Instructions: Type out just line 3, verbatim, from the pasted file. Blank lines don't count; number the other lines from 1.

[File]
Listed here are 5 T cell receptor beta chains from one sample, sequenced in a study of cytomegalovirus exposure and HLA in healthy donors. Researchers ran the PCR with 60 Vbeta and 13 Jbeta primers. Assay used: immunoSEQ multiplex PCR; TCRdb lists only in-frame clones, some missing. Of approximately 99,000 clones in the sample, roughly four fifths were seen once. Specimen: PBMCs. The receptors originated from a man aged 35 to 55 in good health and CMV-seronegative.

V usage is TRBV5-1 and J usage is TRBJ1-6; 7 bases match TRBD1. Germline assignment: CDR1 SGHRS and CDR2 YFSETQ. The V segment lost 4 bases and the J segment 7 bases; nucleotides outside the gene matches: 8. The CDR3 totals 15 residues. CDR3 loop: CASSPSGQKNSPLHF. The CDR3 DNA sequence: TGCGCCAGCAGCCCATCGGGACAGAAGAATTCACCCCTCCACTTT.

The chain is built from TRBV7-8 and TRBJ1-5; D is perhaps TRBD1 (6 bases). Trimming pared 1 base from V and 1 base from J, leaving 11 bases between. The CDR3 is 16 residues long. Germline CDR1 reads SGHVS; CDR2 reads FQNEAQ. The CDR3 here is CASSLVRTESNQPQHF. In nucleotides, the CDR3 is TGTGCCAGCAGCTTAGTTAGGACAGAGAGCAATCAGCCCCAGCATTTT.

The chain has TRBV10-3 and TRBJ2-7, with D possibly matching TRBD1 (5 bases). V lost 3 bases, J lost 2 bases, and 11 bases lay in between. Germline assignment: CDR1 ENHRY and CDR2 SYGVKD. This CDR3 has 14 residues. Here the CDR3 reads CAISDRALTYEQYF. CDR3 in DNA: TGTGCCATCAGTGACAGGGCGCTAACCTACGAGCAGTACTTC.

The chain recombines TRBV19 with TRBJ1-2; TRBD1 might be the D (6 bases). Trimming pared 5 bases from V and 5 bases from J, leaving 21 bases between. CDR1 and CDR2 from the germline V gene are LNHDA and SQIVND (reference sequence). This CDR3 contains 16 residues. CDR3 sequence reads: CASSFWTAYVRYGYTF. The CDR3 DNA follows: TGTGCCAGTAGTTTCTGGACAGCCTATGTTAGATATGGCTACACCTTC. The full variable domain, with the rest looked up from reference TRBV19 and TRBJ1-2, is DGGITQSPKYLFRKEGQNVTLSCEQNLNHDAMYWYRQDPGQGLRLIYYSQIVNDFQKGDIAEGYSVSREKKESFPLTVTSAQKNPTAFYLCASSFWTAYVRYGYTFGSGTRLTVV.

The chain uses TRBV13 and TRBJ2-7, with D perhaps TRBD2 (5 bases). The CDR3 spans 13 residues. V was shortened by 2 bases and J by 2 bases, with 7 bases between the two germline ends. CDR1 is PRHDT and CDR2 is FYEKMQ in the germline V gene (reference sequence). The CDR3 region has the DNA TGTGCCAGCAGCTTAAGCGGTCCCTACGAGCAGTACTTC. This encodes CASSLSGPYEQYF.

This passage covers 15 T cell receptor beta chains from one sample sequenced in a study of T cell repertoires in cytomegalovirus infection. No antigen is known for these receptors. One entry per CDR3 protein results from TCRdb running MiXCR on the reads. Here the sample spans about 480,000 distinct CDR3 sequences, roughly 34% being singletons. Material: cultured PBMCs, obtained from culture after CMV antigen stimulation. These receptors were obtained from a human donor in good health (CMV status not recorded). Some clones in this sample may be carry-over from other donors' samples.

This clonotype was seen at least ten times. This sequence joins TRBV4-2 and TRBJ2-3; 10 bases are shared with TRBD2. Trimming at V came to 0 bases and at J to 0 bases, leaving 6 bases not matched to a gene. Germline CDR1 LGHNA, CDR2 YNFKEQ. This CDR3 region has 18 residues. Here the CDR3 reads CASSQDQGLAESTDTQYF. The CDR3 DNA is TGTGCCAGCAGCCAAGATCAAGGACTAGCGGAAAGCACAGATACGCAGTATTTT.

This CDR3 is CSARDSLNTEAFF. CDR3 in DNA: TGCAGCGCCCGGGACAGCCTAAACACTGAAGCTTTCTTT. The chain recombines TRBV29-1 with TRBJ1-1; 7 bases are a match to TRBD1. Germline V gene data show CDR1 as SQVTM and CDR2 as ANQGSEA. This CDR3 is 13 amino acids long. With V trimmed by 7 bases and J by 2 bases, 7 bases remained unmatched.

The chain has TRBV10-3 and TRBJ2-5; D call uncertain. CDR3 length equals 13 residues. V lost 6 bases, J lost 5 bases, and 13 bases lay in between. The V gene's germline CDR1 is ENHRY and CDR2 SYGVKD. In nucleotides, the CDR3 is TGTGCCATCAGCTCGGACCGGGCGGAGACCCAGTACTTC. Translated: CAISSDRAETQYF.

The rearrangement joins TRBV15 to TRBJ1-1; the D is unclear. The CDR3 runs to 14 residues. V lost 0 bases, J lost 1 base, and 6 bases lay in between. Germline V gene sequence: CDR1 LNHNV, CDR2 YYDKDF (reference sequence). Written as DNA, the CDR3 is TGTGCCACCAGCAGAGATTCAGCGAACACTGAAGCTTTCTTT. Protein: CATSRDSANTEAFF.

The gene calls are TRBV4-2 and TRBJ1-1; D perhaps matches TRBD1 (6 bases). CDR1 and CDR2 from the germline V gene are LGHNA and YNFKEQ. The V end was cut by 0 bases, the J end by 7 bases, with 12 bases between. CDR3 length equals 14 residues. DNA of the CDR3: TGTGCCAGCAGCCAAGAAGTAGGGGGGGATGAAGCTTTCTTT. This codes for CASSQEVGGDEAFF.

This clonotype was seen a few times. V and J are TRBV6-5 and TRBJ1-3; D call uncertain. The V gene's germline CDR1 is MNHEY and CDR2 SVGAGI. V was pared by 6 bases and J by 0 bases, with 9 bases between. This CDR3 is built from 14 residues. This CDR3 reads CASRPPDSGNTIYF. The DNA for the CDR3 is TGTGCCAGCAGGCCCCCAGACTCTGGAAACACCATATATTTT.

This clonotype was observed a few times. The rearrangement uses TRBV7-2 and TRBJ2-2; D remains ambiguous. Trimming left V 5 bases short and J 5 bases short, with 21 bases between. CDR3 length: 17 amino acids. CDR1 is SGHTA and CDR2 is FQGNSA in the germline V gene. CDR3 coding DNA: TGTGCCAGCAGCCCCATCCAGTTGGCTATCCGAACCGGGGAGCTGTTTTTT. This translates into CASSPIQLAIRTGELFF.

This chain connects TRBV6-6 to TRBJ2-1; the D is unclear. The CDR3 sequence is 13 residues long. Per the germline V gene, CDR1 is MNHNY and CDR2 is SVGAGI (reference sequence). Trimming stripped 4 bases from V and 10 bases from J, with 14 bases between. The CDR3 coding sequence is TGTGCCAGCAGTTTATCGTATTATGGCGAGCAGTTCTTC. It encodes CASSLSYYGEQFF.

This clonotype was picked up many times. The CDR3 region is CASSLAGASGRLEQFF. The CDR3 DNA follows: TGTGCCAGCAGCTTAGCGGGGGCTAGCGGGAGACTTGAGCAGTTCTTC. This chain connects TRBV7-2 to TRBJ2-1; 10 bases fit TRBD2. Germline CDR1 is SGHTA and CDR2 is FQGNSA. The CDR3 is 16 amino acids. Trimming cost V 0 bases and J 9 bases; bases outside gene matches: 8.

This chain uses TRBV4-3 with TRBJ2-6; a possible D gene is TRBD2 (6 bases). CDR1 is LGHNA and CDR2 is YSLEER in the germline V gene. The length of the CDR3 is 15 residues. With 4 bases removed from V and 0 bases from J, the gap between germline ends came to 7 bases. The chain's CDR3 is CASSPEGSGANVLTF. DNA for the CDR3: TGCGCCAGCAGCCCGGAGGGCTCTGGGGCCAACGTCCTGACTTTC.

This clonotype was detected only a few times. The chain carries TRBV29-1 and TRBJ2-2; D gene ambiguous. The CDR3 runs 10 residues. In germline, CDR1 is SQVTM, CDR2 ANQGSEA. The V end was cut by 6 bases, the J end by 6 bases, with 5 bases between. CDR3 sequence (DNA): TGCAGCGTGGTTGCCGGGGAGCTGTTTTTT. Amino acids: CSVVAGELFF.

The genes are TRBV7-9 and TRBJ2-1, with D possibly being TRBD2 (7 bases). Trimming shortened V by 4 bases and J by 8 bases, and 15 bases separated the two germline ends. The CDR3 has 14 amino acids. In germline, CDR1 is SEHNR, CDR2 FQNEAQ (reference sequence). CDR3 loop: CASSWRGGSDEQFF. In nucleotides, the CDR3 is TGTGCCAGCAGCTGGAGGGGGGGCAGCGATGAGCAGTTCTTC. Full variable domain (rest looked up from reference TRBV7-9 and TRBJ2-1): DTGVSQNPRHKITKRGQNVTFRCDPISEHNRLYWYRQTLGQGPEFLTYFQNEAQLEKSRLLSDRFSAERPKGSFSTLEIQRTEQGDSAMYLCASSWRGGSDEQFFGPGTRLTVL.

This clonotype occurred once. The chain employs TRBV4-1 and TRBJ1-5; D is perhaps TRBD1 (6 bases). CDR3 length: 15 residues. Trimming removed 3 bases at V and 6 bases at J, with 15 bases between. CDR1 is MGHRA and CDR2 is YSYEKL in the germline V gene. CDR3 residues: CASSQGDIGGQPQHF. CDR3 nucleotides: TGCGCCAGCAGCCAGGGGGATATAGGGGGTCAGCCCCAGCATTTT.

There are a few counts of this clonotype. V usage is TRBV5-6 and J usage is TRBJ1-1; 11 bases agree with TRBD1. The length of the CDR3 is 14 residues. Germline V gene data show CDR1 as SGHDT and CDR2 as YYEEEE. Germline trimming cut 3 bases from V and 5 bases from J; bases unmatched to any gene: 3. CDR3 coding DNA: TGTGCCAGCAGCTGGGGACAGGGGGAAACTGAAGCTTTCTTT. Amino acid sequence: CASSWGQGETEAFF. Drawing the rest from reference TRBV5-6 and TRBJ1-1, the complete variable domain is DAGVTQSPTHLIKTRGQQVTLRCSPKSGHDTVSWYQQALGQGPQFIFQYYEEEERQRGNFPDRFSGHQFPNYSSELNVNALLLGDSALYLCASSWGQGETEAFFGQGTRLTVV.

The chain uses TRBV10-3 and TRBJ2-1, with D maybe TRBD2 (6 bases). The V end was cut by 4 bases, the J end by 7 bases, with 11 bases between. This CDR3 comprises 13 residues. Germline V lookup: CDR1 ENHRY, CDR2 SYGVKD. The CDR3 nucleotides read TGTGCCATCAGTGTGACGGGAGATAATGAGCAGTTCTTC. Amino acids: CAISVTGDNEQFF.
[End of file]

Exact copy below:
The chain is built from TRBV7-8 and TRBJ1-5; D is perhaps TRBD1 (6 bases). Trimming pared 1 base from V and 1 base from J, leaving 11 bases between. The CDR3 is 16 residues long. Germline CDR1 reads SGHVS; CDR2 reads FQNEAQ. The CDR3 here is CASSLVRTESNQPQHF. In nucleotides, the CDR3 is TGTGCCAGCAGCTTAGTTAGGACAGAGAGCAATCAGCCCCAGCATTTT.